Hearing Australia is emphasising the need for all Australians to protect themselves against noise-induced hearing loss.

According to experts, more than 65 percent of farmers between the ages of 17 and 75+ suffer from hearing loss. Additionally, young men with trade qualifications who live in regional and rural areas are even more likely to experience dangerous levels of noise exposure.

Hearing Australia believes everyone should undertake regular hearing checks, and is determined to ensure all Aussie communities are educated on the importance of protecting our ears.


Karen Hirschausen, Hearing Australia Principal Audiologist 


The truth about noise damage

Astoundingly, more than 1.1 million Australians will experience hazardous levels of noise in their workplace. 

As this month (October) is National Safe Work Month, Hearing Australia is promoting education and prevention around the dangers of hearing loss across all industries. 

“This year’s National Safe Work Month theme is ‘For everyone’s safety, work safely’, which reinforces the importance for us as individuals and for Australian workplaces to take a preventative approach to hazardous noise exposure,” says Karen Hirschausen, Hearing Australia Principal Audiologist.

While 98 percent of accepted workers’ compensation claims in 2020-2021 for deafness were linked to prolonged noise exposure, experts believe more education is needed to ensure Aussies are aware of the risks posed by noise damage. 

“There’s likely many more workers who have noise-induced hearing loss, but they don’t realise it until it’s too late. On average, it takes 10 years for people to seek help,” says Karen. 

“It’s crucial to identify occupational noise-induced hearing loss as soon as possible and then take steps to reduce your noise exposure and prevent it from worsening. Hearing loss can have devastating effects on a person’s wellbeing, contributing to mental health issues. It also has significant financial costs, with one study suggesting the total loss due to occupational noise-induced hearing loss was estimated to reach $29.7 billion.”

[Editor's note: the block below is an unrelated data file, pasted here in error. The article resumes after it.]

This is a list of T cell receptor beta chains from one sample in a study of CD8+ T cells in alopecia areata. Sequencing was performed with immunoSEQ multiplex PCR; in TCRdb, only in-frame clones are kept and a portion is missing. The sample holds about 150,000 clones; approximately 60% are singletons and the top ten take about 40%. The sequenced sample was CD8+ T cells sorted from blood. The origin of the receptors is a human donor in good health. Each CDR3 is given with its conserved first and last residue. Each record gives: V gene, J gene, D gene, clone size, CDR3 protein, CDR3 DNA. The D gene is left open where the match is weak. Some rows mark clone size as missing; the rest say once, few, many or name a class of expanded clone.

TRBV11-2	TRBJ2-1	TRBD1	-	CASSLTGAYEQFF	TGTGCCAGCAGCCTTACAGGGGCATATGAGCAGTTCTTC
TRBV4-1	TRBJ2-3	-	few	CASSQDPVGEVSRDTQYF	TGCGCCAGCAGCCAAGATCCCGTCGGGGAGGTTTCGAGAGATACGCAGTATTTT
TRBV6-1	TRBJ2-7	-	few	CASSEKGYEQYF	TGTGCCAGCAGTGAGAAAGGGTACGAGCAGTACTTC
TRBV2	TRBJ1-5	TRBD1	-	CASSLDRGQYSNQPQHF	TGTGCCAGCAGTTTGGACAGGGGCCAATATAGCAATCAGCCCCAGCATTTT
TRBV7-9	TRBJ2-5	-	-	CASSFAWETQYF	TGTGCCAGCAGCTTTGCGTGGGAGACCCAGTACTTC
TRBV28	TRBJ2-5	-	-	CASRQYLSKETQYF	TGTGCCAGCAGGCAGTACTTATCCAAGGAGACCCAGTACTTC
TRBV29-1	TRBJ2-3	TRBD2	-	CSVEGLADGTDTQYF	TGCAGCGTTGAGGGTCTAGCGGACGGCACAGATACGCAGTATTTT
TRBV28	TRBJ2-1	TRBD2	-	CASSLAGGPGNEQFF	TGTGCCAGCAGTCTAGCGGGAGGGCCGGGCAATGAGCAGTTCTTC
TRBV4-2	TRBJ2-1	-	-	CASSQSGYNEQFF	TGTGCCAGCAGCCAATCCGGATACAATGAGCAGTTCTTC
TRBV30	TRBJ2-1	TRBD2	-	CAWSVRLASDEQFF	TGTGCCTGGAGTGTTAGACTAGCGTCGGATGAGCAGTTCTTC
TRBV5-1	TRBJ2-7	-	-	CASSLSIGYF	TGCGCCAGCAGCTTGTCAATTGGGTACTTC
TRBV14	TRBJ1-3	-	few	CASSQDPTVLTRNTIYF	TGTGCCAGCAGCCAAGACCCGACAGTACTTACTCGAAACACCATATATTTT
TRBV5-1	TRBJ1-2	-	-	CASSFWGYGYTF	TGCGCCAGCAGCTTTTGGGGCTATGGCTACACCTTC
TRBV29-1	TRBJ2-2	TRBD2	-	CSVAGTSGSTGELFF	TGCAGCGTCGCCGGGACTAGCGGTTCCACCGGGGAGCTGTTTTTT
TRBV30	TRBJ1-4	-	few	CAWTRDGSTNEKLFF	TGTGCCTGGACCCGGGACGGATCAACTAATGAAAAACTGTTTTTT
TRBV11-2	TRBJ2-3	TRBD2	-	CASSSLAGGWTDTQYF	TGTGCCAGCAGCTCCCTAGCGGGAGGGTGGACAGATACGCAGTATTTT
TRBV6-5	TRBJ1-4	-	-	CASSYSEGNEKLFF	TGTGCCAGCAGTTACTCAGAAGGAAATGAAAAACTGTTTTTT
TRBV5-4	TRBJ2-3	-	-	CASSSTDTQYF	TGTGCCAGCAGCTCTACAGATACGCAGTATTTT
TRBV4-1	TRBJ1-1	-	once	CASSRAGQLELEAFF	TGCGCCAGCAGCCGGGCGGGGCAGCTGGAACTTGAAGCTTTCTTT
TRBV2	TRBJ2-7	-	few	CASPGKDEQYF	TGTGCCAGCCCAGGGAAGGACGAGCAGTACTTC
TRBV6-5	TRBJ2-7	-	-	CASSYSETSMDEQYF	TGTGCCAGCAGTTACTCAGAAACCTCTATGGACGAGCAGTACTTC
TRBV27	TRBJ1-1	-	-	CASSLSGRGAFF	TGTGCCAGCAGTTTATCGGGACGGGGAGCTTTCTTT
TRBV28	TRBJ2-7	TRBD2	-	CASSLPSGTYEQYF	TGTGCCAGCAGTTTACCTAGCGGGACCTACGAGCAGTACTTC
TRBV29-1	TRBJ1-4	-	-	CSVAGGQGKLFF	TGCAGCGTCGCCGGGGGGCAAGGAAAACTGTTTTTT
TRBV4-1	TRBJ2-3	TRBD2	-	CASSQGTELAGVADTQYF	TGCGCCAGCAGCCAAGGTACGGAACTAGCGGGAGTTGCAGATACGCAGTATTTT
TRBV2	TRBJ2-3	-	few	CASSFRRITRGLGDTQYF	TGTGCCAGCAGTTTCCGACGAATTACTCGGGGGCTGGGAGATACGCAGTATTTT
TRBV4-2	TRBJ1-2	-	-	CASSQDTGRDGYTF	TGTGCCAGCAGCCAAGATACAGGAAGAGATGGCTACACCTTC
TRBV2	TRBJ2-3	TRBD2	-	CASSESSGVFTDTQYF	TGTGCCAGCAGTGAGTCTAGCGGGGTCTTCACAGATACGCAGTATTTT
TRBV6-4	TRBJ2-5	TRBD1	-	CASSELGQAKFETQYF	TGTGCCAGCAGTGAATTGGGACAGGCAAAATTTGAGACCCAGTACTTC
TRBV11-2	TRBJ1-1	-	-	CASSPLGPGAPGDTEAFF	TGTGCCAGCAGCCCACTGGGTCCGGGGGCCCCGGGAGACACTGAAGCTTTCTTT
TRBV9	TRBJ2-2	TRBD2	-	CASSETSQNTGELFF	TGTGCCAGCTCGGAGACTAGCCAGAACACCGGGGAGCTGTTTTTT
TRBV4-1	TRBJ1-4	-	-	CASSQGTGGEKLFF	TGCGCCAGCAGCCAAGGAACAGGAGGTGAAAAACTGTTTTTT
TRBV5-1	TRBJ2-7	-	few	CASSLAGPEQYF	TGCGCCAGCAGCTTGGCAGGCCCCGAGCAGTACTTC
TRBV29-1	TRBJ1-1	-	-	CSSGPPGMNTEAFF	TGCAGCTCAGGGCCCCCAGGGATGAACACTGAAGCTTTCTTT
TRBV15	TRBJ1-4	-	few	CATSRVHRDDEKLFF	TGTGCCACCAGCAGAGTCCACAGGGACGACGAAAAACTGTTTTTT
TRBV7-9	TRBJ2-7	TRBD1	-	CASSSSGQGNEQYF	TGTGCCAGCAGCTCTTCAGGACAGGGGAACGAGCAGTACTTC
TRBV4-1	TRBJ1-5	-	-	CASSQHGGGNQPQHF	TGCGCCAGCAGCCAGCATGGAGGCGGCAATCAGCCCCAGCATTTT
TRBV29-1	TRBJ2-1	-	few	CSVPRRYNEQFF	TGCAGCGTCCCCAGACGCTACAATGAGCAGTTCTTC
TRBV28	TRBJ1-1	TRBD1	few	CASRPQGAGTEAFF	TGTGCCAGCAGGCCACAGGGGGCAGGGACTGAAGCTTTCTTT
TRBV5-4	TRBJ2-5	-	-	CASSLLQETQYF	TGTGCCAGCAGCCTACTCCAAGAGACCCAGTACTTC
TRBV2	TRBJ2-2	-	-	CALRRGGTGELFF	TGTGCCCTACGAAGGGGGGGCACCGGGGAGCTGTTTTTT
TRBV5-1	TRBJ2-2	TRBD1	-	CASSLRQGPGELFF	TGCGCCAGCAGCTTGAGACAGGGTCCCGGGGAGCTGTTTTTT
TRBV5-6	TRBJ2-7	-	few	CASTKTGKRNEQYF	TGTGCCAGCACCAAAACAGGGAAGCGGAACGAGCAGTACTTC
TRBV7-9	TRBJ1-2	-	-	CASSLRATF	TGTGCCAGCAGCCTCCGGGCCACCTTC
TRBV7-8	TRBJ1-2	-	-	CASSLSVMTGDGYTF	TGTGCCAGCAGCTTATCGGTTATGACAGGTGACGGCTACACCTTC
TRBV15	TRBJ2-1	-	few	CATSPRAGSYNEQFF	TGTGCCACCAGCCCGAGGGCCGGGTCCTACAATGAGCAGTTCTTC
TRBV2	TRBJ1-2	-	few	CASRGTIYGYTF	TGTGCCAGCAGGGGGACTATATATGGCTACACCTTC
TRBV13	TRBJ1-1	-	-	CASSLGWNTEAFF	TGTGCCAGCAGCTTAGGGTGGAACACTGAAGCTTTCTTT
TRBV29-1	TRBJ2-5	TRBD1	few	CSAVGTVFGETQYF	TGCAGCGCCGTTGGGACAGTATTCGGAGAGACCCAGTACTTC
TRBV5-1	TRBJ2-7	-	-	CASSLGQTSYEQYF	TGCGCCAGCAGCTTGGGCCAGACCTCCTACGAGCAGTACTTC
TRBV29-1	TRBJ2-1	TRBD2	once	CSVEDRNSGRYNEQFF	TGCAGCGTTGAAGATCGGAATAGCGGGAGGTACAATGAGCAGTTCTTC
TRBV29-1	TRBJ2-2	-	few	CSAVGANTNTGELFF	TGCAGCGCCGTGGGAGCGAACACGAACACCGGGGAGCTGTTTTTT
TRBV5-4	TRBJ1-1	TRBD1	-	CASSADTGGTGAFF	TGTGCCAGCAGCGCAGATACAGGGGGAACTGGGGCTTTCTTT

Amplifying factors  

According to the Making a Noise About Hearing report 2020, which was published by the National Acoustic Laboratories (NAL), individuals in regional and remote areas are more likely to report hearing problems. This is predominantly linked to occupational hazards.

And hearing damage is even more common for farmers and agricultural workers. According to Karen, “compared to the general population, young farmers are around seven times more likely to have hearing loss than the general population of the same age.”

Similarly, this damage is often exacerbated by the relatively long time it takes individuals to seek help. Hearing Australia client Grant, who spent most of his career working in the construction industry, didn’t notice his hearing damage for many years, and hadn’t had his ears checked since high school.

“For some time, I’d been experiencing constant ringing in my ears, which was mainly noticeable at night when in a quiet room watching TV,” Grant says.

“I went to see Hearing Australia for a hearing assessment, and they discovered some hearing loss. I tried some hearing aids and was amazed with the quality, clarity and the hearing improvement I experienced. I’d recommend all tradespeople have their hearing tested regularly.”


Grant Dylko received support for hearing loss when he went for a hearing test.


Top tips 

To help lower levels of noise-induced hearing loss, Hearing Australia have put together a list of tips and tricks that all Aussies can follow. They have also released ‘The Prevention Toolkit’, a collection of resources which includes a number of information sheets, posters and infographics to help educate communities on the importance of good hearing.

Hearing Australia’s 10 top tips to protect your hearing on the job: 

  1. Purchase equipment which generates lower levels of noise emissions.
  2. Always wear appropriate hearing protection such as earmuffs or earplugs – especially in noisy environments.
  3. Ensure noise reduction aids, such as mufflers, which are used on equipment or tools, are in working order; and report any faults to your manager/employer.
  4. Limit the time you spend in noisy environments and take regular breaks in quiet spaces.
  5. Use barriers or screens to block the direct path of sound.
  6. Use remote controls to operate noisy equipment from a distance.
  7. Participate in training programs about hearing protection and workplace safety.
  8. Familiarise yourself with safety guidelines and procedures.
  9. Report any hearing-related issues or discomfort immediately to your supervisor, safety officer, or HR team.
  10. Get your hearing checked regularly, and if you notice any changes, see your doctor or an audiologist.

By following these simple guidelines, Aussies can defend themselves against occupational hearing loss, and rest easy knowing their ears are protected. 

To read more about the impact of noise on the workplace, check out this article on noise levels in hospitals.